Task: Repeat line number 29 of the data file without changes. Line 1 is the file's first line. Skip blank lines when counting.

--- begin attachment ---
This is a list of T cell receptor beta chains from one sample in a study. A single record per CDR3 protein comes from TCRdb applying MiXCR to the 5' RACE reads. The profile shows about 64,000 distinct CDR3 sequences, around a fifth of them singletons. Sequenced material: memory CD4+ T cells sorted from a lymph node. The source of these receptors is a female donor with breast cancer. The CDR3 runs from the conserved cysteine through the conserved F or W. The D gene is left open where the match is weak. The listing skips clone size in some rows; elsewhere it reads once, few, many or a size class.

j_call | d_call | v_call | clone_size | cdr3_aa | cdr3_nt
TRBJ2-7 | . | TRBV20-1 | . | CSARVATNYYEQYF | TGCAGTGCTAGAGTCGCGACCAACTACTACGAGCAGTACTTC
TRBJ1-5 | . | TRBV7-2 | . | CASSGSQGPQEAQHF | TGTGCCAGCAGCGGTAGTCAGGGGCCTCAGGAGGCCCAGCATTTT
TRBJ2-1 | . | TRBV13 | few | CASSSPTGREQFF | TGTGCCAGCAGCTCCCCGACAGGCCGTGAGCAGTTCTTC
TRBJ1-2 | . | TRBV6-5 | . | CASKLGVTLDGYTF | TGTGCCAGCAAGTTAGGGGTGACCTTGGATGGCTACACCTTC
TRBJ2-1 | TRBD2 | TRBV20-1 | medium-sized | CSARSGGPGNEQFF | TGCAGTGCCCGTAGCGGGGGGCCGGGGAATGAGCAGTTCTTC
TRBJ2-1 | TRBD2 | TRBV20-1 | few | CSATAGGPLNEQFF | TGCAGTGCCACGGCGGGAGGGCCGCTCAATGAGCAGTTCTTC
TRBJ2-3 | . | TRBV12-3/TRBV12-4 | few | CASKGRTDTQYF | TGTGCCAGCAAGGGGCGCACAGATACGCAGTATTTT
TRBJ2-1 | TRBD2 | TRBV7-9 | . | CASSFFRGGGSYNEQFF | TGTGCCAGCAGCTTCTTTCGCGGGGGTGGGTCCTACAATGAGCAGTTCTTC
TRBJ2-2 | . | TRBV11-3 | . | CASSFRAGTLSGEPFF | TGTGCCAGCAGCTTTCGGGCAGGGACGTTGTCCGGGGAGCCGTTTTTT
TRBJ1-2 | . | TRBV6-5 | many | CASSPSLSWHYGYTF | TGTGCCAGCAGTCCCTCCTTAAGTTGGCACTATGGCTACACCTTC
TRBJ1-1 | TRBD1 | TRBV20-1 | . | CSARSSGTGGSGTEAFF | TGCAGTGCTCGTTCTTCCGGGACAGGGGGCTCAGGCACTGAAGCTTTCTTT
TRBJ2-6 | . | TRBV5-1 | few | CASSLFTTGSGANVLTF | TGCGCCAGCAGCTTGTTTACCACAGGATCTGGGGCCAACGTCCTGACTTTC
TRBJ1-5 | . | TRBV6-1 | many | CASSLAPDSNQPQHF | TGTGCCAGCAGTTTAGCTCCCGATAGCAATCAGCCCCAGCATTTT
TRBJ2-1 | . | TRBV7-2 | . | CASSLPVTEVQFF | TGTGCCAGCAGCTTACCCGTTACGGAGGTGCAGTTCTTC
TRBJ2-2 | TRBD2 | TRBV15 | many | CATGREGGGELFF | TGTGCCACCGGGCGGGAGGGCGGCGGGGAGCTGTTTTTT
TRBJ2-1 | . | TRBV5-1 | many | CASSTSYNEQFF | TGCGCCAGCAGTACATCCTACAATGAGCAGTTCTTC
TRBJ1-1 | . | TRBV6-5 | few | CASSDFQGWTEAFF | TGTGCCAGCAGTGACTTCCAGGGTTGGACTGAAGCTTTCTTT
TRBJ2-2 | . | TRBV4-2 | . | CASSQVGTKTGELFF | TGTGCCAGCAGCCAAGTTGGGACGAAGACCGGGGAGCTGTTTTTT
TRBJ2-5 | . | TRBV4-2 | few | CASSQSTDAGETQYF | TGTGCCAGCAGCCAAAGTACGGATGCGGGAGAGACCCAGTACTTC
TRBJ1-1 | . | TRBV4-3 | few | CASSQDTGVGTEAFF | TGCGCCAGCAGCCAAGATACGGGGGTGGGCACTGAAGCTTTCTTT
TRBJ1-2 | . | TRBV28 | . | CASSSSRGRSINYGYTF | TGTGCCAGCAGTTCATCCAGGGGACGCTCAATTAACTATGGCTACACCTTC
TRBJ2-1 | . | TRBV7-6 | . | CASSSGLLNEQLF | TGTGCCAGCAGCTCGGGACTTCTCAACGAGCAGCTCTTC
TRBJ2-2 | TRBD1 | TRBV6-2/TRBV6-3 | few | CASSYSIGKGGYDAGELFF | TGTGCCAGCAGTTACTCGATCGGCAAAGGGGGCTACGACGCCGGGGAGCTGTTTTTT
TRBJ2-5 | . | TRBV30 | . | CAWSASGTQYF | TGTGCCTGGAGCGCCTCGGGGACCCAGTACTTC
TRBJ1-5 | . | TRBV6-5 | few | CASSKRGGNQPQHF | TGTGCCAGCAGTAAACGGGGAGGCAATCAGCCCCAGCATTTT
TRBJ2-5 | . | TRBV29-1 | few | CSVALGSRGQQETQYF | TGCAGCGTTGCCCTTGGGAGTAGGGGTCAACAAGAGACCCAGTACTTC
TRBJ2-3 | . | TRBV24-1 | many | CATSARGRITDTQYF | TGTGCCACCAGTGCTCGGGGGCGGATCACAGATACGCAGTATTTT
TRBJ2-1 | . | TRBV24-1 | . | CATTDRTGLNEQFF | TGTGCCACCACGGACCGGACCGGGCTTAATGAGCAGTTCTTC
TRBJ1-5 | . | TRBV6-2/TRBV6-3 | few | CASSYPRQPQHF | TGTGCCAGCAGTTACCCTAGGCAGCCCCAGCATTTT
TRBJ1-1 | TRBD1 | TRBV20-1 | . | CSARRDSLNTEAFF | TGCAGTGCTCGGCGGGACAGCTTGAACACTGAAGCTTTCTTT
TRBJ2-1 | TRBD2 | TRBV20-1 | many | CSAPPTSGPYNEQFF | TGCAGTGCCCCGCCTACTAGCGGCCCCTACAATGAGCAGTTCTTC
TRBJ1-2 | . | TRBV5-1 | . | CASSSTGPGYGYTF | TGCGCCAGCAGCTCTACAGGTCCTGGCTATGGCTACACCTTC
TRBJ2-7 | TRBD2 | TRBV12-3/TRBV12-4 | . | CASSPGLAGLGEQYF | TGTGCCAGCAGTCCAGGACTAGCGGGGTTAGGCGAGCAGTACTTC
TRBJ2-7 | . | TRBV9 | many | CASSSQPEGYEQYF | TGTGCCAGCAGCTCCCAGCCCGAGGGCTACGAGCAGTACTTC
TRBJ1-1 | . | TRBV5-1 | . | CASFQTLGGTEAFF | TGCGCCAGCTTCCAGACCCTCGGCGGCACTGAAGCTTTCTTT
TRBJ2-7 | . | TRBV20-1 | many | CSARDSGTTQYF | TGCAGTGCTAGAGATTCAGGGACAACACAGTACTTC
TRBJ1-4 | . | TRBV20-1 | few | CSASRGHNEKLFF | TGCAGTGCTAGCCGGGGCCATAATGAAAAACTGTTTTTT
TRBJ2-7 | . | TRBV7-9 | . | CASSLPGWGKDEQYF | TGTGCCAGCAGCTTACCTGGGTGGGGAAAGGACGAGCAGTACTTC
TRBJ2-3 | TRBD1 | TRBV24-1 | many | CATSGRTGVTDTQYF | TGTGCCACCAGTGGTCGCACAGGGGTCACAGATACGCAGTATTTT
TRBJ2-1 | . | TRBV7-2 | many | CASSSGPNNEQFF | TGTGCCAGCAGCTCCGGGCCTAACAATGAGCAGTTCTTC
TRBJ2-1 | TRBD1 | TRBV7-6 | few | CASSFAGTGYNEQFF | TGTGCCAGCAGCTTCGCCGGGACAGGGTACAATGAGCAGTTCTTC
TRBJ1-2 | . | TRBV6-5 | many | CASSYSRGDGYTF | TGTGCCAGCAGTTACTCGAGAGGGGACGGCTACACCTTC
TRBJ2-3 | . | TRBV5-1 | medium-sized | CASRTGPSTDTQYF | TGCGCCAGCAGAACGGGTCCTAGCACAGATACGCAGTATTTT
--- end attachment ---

TRBJ2-3 | . | TRBV24-1 | many | CATSARGRITDTQYF | TGTGCCACCAGTGCTCGGGGGCGGATCACAGATACGCAGTATTTT